But that aside, I met excellent people. On Saturday evening, friends of Stefano and Miriam gathered and the Genovese humour made me laugh.  It's a wicked humour but gently wicked.  And I tried a range of Genovese foods, out there in the Piedmont countryside ... Cima stood out as a new favourite.   I'll write of it another day but Miriam's mother made it and it was delicious.

And wine ... the wine I tasted, it came from the area and was unlike any I had tasted before but in a good way.

Yes, let me say quietly ... I had a most marvellous time.  Grazie mille, Stefano and Miriam.

More rain in Genova ...

Just after 3am, I woke to a noise that sounded remarkably like a big building collapsing.  The boom of it echoed through the caruggi, the narrow alleyways here.

I lay there, not really wanting to think about what it might have been.  Soon after, it happened again.  Thunder?  I got up to look and discovered yes, thunder, lightning and heavy rain.  I went back to bed hoping that the flash floods of last week had cleared streams and pathways so that this torrential rain might cause less problems ... then realised it may still be a case of a lot of water cascading down from the hills above the city, overflowing streams and streets ... and I hoped not.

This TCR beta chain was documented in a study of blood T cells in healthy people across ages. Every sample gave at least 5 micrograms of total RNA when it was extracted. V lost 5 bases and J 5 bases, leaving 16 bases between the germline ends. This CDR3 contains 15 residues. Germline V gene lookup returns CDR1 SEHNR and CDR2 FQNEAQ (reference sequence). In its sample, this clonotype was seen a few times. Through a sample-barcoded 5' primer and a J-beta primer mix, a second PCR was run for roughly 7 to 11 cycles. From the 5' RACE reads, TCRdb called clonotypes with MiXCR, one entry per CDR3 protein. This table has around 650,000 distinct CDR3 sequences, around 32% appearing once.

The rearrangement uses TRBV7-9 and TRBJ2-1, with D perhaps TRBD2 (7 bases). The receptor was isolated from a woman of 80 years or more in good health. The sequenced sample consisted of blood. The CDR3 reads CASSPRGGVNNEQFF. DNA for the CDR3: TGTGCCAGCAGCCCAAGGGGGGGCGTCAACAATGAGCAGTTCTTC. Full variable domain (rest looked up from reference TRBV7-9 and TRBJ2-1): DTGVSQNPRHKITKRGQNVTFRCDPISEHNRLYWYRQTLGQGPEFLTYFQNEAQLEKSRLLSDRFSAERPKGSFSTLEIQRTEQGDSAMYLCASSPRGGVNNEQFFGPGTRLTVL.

I lay there, listening, hoping that this was more about the sound and the fury of a storm and less about many mm’s of rain in a short period of time.

5am, I woke up to the crashing of thunder and wondered if it was the same storm or a new one. 
6.50am, I gave in and got up.  The storm continues and is incredibly noisy.  Perhaps it is trapped between the high hills of Genova and the sea.  It’s not going away.

I remembered Cinque Terre were concerned about this next lot of heavy rain, I don’t know if Genova needs to be too but it doesn’t seem like the best kind of weather for a city so recently hit by serious flooding.

Genova’s Righicam gives you a peek in at the weather and the weather forecast it links to tells me that there is a 100% chance of rain until 11am, easing to a 90% chance of light rain from about 5pm.